We take a look at the recommendations published in the recent Super Ideas report by the John Curtin Research Centre and Vision Super, designed to improve the retirement outcomes of women.
Women are retiring with less super than men, and not just by a little bit. In 2016, the average super balance for women was $68,000 and $112,000 for men, according to the Association of Superannuation Funds of Australia (ASFA).
The Super Ideas report found that at age 25, women have roughly the same superannuation balance as men, but by the ages of 35 to 44 their balances are 30% lower, and 45% lower at age 45 to 64.
So why is Australia’s world class super superannuation system failing women?
According to the report, the current super system is designed for people working in stable, full-time positions – but this doesn’t reflect how Australians work today, especially women.
Women are more likely to take time off or work part-time to care for children or elderly parents, and during this time, they’re missing out on valuable super contributions from their employer.
Even once female employees return to work for a few hours a week, employers are only obliged to pay superannuation to staff earning more than $450 before tax per month.
In an effort to improve the retirement outcomes for women, and all Australians, the Super Ideas report recommended several policy changes.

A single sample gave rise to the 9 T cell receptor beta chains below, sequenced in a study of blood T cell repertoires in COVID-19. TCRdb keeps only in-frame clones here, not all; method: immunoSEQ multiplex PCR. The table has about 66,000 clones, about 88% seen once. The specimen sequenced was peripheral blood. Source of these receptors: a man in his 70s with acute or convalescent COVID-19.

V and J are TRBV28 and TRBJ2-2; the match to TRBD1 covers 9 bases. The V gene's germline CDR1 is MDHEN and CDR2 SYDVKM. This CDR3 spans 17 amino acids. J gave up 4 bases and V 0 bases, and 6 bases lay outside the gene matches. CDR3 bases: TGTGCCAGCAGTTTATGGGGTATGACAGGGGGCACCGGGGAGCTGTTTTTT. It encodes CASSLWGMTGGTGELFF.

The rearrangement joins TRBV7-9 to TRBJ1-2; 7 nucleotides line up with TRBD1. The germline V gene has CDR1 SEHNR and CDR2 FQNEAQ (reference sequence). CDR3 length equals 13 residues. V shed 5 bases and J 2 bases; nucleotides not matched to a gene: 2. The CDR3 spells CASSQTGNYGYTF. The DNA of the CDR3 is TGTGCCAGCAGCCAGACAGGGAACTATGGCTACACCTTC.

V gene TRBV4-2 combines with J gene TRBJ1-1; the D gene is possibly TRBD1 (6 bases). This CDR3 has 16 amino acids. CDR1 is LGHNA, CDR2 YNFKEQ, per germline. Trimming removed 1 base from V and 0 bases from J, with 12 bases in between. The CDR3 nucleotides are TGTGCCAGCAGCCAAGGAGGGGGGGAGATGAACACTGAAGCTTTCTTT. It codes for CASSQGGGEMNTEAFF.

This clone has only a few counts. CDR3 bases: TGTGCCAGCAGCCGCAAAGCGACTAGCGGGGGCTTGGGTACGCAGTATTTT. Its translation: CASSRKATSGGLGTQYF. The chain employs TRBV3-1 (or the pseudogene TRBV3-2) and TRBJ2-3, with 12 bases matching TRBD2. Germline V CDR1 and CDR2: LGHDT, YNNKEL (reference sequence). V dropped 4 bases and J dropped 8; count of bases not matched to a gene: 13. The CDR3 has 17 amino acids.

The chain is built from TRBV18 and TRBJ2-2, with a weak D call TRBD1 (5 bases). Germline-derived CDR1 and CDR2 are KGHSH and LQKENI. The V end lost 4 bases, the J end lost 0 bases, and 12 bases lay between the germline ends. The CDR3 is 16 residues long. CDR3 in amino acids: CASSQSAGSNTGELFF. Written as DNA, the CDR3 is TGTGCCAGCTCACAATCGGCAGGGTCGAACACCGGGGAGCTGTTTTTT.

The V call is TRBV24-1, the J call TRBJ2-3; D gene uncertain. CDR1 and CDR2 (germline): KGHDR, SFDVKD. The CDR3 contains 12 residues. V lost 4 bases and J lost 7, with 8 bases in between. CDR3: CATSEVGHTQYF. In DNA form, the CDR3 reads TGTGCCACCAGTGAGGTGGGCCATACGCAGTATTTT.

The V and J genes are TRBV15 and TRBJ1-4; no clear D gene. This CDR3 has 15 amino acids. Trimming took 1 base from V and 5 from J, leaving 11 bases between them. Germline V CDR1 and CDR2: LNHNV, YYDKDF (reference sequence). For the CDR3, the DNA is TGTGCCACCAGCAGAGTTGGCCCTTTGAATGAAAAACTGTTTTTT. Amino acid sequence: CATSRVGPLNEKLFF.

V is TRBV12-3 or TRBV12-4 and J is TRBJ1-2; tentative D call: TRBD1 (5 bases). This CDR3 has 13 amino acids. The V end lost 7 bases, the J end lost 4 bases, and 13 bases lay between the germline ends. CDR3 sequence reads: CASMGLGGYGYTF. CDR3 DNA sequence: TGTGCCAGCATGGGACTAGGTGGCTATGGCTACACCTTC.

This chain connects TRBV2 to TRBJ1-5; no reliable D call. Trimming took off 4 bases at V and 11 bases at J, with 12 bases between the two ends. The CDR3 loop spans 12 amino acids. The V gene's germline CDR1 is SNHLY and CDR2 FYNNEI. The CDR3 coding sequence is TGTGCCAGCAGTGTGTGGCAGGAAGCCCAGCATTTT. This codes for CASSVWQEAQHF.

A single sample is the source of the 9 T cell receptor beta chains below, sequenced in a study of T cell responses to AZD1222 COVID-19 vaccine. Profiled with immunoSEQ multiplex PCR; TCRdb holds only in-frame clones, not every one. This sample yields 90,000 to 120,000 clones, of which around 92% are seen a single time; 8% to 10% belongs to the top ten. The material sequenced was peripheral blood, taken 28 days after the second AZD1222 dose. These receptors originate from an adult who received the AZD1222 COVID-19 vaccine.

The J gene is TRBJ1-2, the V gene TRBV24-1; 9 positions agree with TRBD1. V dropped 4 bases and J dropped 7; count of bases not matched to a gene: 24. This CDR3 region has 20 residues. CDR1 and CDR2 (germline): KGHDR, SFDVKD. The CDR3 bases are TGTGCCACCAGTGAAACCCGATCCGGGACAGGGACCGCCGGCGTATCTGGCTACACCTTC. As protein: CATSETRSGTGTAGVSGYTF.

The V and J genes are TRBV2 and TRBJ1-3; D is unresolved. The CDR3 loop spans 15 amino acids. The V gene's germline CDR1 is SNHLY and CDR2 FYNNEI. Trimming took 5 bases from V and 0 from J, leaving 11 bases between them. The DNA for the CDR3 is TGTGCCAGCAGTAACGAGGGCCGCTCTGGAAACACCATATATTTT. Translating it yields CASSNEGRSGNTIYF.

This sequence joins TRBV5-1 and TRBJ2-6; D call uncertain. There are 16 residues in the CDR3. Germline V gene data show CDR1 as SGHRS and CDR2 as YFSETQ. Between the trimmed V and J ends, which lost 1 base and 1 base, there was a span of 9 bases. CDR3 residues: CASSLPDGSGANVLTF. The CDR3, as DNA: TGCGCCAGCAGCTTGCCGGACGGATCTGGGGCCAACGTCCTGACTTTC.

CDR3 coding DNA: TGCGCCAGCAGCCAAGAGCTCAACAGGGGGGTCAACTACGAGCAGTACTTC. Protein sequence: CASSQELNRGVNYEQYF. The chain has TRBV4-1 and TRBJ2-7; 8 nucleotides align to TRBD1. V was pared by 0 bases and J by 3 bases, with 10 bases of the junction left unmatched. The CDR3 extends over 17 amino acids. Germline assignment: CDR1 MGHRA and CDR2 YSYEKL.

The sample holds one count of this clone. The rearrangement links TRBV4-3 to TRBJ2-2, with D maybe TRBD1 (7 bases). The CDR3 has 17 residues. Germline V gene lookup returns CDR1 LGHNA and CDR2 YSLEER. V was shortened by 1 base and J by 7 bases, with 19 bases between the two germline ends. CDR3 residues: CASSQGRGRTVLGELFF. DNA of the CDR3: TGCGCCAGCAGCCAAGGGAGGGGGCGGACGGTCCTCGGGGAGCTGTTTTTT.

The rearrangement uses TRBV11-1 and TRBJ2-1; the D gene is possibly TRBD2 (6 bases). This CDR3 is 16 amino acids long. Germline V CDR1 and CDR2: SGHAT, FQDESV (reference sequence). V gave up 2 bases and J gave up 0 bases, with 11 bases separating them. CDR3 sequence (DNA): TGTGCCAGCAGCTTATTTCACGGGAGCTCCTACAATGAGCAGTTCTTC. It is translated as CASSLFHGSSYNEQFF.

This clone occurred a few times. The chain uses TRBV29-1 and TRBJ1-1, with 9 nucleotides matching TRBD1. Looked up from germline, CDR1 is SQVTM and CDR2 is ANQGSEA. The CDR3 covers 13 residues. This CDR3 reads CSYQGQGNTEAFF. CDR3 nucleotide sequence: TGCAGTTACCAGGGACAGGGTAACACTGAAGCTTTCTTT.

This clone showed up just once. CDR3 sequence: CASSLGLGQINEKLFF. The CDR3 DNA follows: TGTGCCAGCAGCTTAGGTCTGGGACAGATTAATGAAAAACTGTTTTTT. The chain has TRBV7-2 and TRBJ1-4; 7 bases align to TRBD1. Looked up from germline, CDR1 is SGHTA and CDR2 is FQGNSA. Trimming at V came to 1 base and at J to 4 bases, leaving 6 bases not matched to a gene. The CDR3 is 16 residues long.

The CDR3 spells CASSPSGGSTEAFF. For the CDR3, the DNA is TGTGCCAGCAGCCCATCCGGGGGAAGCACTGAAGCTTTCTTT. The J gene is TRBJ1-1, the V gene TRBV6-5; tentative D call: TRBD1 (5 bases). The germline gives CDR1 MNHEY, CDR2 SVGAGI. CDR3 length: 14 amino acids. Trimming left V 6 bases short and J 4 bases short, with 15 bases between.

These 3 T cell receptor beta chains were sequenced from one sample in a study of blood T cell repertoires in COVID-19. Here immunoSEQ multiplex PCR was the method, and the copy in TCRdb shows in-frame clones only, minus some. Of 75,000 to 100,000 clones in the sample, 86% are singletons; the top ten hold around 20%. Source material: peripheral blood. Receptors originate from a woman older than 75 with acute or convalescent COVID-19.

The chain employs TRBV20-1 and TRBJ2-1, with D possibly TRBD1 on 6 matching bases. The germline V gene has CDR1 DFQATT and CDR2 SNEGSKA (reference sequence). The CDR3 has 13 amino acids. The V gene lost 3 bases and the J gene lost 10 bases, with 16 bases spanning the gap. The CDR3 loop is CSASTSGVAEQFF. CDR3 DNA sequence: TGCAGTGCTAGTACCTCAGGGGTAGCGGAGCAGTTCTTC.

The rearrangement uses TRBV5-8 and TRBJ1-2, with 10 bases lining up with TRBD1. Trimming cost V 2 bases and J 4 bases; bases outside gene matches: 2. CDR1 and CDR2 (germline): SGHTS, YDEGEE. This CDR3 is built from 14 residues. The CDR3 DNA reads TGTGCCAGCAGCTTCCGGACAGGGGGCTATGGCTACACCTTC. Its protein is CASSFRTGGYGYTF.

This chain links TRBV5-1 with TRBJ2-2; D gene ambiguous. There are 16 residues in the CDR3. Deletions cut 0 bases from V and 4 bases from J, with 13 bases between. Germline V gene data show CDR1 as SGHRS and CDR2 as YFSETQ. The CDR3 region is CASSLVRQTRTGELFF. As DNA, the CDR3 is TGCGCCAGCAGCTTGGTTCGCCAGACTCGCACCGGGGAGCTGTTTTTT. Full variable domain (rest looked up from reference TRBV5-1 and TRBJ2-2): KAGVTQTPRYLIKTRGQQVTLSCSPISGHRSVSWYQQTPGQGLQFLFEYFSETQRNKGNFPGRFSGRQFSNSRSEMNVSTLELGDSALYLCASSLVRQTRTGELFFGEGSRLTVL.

The recommendations include increasing the compulsory employer super contribution from 9.5% to 15% by the end of the next decade and incorporating financial literacy into the school curriculum to ensure more young people are empowered to take control of their finances early on.
Most importantly, to lessen the super gender gap, the report recommends the removal of the $450 threshold, so all workers receive super contributions from their employer. It also suggests that employers should pay workers (both male and female) super contributions for the first six months of paid parental leave.
Until policy changes, here are some steps you can take to improve your financial future.
- Visit Vision Super’s website for fact sheets, calculators and articles to help you understand your super and how to make the most of it.
- Contribute a little extra to your super if you can. In our article, How to be a super woman, Vision Super member, Melinda, started contributing to her super in-line with her Enterprise Bargaining Agreement pay increase at work so she didn’t notice a difference in her take-home pay. There are a few ways to contribute to your super, learn more here.
- Call our friendly Member Services team on 1300 300 820 to chat about your options.
The full Super Ideas report is available here.